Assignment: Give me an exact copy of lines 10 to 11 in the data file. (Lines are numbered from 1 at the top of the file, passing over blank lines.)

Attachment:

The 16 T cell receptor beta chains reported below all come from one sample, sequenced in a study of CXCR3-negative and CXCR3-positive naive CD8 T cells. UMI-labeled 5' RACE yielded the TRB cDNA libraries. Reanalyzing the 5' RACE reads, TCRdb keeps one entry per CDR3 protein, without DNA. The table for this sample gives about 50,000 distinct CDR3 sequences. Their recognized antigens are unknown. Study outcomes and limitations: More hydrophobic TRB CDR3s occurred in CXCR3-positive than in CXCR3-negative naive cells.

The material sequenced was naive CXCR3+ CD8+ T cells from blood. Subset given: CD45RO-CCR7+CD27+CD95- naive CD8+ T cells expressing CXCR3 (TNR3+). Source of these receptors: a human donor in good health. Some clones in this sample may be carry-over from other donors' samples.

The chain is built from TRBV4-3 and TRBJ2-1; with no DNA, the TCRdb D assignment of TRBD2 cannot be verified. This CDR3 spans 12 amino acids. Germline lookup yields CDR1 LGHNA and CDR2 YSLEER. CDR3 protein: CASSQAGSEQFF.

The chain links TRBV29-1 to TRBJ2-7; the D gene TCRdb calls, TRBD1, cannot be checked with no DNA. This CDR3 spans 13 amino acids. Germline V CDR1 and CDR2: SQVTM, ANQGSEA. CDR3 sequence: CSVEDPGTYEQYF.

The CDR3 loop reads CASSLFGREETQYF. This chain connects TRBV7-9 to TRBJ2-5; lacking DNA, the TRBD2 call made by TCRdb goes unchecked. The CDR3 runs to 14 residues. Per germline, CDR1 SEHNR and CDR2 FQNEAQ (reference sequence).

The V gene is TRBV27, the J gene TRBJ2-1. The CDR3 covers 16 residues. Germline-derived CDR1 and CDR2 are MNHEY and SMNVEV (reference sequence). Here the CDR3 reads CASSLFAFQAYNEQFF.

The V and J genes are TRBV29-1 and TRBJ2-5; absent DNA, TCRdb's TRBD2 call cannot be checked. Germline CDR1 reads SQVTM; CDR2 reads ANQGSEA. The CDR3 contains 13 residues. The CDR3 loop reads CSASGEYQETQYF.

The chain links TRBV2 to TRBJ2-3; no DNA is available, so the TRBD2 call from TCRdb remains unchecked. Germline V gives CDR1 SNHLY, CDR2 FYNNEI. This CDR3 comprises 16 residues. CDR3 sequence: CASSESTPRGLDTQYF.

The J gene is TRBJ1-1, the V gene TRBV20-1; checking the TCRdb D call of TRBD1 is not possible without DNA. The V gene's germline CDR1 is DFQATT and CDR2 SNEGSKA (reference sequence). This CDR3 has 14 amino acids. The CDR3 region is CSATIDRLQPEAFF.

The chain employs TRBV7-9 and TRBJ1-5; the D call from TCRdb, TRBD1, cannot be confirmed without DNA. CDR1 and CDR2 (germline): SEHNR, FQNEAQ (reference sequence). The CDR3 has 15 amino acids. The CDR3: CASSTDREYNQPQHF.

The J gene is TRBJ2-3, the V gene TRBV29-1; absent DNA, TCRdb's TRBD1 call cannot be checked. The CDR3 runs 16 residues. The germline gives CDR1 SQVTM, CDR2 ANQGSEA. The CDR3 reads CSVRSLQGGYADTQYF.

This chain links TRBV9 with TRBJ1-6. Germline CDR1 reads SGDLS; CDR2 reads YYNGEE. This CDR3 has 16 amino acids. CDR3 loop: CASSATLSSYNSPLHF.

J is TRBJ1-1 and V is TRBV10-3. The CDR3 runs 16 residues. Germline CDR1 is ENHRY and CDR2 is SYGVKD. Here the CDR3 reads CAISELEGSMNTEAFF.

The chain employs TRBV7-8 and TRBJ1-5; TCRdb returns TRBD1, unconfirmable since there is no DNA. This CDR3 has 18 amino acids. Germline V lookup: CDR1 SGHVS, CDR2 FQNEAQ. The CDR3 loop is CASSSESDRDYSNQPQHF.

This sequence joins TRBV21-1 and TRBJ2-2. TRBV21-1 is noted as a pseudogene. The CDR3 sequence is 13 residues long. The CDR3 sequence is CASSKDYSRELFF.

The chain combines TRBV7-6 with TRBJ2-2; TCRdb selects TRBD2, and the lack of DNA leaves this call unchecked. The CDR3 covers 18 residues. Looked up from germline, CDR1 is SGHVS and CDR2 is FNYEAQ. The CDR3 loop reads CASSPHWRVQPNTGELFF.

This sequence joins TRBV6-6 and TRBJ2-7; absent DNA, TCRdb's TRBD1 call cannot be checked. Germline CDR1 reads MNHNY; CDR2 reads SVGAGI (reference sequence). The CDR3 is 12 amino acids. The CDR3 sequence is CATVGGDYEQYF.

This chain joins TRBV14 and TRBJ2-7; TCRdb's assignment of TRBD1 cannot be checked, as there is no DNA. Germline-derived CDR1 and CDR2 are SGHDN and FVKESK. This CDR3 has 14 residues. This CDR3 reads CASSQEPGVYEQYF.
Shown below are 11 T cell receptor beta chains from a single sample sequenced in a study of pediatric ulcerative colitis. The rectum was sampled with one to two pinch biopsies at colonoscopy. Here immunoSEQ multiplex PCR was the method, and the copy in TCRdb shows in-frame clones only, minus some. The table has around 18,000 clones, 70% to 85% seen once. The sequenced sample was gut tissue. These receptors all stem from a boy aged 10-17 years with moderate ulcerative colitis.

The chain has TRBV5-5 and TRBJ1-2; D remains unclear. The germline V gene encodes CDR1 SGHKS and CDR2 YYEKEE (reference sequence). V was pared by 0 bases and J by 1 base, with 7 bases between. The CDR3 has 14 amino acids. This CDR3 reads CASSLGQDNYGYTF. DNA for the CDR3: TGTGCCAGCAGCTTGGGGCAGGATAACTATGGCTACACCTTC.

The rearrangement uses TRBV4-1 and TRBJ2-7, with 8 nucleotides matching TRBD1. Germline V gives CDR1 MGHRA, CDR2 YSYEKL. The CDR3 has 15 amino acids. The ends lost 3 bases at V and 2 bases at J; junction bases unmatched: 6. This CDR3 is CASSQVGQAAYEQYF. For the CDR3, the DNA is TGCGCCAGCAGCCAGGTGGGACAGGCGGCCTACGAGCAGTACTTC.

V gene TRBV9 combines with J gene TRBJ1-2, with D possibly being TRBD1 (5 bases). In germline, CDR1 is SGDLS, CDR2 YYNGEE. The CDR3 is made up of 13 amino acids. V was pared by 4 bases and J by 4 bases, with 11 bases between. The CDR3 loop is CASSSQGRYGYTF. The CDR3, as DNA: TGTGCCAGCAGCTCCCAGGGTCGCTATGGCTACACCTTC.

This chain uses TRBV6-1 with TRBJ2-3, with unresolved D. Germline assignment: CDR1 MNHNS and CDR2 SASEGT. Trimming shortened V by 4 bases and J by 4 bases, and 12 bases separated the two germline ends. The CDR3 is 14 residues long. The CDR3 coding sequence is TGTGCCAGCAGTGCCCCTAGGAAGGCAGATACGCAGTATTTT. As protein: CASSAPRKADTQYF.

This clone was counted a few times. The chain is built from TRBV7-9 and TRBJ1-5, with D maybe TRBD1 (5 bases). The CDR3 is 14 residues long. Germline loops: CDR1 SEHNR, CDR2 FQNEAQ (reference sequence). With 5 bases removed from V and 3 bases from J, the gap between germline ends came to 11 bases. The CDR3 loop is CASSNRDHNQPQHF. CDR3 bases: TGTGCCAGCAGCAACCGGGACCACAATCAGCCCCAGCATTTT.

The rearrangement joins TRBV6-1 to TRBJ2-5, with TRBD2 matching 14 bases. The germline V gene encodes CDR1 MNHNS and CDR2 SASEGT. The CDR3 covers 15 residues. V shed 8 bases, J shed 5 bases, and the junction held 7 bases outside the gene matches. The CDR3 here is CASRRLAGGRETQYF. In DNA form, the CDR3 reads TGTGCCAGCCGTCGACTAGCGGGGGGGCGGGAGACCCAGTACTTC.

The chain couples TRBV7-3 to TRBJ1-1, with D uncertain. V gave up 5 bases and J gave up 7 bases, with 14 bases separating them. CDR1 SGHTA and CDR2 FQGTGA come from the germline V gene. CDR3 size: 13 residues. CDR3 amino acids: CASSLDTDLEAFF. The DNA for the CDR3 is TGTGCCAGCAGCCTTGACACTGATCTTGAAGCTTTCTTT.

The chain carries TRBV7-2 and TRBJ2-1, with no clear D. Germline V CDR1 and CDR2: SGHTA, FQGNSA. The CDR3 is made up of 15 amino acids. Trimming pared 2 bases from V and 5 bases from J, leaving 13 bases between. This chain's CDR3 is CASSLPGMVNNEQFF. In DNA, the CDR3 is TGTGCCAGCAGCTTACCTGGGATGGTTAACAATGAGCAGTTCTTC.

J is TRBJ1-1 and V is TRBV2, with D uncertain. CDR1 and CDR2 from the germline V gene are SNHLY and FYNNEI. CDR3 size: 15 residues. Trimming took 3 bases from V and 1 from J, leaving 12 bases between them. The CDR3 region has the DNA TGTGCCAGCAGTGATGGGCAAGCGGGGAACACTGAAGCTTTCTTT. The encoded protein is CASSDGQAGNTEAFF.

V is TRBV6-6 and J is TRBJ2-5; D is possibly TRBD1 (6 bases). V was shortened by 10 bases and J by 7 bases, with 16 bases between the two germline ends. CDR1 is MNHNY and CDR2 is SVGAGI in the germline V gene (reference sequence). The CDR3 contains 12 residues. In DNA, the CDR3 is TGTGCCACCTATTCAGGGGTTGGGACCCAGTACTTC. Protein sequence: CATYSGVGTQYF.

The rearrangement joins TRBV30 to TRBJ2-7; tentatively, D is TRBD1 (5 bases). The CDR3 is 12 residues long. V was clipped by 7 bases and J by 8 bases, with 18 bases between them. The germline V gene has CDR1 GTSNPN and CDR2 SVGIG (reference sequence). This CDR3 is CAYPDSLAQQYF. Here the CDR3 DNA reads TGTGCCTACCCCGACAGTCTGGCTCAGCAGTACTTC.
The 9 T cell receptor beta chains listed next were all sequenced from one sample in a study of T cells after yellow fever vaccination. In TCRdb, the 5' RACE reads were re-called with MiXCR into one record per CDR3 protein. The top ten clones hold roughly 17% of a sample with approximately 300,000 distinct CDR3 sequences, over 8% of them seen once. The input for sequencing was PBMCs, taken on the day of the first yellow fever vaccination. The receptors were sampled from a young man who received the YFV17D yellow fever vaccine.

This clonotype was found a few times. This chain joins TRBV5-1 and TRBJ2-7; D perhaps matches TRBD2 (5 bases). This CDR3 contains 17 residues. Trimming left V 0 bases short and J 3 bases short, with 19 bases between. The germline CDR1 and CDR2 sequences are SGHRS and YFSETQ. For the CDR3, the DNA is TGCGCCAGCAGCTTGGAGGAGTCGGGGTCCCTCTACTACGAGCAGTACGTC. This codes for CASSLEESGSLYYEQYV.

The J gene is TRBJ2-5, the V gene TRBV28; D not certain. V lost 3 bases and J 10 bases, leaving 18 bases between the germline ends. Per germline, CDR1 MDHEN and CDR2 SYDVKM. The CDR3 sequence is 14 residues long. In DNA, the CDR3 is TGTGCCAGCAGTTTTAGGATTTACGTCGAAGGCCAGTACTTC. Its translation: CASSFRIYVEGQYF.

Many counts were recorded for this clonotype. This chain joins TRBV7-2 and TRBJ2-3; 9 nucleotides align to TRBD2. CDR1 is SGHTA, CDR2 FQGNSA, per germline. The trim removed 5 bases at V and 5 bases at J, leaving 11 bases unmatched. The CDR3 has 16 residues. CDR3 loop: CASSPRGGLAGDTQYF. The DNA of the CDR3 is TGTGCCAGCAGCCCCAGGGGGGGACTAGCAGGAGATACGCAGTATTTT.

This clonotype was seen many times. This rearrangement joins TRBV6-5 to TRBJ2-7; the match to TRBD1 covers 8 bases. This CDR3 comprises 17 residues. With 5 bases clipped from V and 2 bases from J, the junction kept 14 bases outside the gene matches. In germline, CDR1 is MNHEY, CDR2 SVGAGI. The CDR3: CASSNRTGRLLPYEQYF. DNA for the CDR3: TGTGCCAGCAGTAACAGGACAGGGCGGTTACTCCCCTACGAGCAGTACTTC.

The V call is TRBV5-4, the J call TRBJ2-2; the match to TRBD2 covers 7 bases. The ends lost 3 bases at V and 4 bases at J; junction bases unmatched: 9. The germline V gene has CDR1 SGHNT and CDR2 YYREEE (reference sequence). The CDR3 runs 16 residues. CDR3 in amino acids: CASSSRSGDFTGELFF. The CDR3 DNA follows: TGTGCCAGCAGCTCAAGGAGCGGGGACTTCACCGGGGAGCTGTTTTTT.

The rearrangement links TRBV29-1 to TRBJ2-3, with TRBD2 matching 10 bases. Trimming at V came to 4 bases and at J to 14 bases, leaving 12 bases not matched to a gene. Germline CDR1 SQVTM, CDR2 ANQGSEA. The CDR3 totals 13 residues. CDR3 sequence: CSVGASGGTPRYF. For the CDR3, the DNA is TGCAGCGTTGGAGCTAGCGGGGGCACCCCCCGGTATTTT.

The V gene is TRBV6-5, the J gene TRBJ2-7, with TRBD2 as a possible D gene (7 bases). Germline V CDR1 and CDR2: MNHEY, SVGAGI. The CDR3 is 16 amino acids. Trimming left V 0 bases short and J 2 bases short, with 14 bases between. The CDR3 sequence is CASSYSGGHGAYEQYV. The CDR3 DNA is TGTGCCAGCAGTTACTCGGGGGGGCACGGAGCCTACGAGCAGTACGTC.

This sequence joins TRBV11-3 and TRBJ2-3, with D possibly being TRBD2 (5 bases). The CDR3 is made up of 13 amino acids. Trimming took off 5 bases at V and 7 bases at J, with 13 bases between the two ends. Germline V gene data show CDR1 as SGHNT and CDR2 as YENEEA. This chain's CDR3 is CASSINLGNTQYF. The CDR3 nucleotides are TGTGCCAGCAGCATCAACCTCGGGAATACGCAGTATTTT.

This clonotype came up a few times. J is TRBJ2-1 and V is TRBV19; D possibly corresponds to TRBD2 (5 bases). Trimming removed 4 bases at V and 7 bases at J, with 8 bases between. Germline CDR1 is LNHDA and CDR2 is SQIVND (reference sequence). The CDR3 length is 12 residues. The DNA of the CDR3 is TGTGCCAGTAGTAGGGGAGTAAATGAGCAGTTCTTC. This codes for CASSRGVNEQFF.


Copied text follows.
The chain employs TRBV7-9 and TRBJ1-5; the D call from TCRdb, TRBD1, cannot be confirmed without DNA. CDR1 and CDR2 (germline): SEHNR, FQNEAQ (reference sequence). The CDR3 has 15 amino acids. The CDR3: CASSTDREYNQPQHF.

The J gene is TRBJ2-3, the V gene TRBV29-1; absent DNA, TCRdb's TRBD1 call cannot be checked. The CDR3 runs 16 residues. The germline gives CDR1 SQVTM, CDR2 ANQGSEA. The CDR3 reads CSVRSLQGGYADTQYF.